Would not such a Cemetery be far more beautiful than the battlefield at Gettysburg, which we saw last year, where the monumental work is often too thick and ugly even though the area is large and the landscape beautiful. Natural landscape will be retained and possibly the day will come when the earth burial is as uncommon as the cremation is today and the necessity of digging graves in difficult ground will be eliminated.

Are we dreamers when we talk of such things? I don't think so. I think we must get this idea into our heads or a new group of Cemetery men, under the direction of the best landscape architects, will come along and build these Cemeteries while we are worrying about it. This is the Cemetery beautiful and we must study the idea and show our public how such a Cemetery may be made possible. How much more satisfactory such a Cemetery will be, nothing depressing but only sacred ground, quiet, peaceful and altogether lovely.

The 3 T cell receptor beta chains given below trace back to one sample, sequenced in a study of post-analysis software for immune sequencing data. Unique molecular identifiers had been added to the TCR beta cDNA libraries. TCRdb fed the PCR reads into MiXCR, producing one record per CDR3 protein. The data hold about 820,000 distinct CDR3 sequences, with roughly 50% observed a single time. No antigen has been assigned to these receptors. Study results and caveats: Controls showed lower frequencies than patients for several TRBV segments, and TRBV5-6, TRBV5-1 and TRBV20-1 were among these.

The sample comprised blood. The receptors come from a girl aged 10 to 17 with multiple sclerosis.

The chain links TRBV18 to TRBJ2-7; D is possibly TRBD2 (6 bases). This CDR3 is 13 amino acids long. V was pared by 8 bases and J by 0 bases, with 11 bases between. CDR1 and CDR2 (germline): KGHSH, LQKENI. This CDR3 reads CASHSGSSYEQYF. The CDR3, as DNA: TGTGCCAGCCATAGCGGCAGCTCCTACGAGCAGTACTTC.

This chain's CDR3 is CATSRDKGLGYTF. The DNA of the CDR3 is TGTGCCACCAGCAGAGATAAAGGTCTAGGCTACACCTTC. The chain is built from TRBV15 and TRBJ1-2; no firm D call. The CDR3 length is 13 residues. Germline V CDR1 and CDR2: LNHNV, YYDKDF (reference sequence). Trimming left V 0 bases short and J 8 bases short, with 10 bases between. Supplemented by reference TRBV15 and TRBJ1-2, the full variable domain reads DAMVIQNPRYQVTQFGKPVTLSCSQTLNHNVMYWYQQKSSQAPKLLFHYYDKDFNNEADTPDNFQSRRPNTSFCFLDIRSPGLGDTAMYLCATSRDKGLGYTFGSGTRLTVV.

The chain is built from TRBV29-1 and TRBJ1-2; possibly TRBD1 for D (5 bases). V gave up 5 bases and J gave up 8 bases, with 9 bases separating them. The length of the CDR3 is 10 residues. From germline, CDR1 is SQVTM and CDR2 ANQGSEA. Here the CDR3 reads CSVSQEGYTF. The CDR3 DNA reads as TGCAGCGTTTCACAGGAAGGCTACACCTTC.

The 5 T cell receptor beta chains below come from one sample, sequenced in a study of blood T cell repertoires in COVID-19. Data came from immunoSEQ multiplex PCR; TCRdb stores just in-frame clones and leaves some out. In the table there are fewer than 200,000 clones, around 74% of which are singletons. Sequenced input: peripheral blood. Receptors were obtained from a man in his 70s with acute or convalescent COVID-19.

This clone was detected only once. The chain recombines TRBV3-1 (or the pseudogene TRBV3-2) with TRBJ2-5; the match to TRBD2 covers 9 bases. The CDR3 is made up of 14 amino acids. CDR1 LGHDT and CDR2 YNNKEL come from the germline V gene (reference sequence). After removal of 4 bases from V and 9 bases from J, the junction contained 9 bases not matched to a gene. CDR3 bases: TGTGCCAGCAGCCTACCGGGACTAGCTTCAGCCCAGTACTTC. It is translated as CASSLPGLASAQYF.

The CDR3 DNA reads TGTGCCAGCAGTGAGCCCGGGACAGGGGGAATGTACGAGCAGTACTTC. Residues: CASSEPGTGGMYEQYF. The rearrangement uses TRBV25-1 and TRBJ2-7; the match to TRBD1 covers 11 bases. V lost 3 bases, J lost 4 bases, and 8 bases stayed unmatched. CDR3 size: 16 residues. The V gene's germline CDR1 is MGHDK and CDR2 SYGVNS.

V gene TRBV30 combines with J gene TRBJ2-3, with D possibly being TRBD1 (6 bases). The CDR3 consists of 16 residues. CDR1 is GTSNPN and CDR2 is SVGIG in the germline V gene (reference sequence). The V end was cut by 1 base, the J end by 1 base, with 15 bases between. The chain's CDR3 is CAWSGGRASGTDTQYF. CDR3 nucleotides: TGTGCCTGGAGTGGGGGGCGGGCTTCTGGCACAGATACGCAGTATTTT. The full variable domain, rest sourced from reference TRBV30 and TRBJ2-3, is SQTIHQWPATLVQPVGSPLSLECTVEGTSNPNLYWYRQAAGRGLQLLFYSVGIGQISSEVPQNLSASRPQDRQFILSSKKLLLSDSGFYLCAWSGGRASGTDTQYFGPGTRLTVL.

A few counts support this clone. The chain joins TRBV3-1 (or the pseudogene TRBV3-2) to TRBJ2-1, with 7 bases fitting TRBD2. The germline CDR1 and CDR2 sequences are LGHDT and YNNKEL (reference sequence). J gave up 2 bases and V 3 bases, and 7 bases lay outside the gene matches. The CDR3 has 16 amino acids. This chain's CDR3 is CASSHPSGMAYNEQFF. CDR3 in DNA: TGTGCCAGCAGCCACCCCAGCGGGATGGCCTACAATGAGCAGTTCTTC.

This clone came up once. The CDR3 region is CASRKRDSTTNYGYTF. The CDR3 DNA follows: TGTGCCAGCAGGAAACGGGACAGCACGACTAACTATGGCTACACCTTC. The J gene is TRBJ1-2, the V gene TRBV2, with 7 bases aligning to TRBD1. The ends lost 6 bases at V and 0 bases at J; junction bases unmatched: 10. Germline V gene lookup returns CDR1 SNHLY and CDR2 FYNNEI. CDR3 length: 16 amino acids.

We have all of us studied the difficult problems of laying out Cemeteries to make them beautiful with rolling lawns, trees, shrubs and graceful avenues only to have them ruined with the laying out of lots and erection of memorial work and all our efforts seem to be in vain.

In the old days Cemetery Superintendents always laid out the Cemetery in squares, now we try to do better, but our problem is difficult and the results often discouraging. The park Cemetery will solve many of these problems and we all know the fewer lots in a section the better it looks. We have discarded curbing and fences soon we will discard other useless decorations and gradually approach the ideal.

We must study these problems seriously, intently and practically and develop our various cemeteries along the ideal which we have in mind, ever remembering that we are but servants of the public and that our duty is to crystallize and develop the highest ideals in our Cemeteries.

From the publication:
AACS - Proceedings of the 38th Annual Convention
Portland, Maine
August 18, 19, 20 and 21, 1924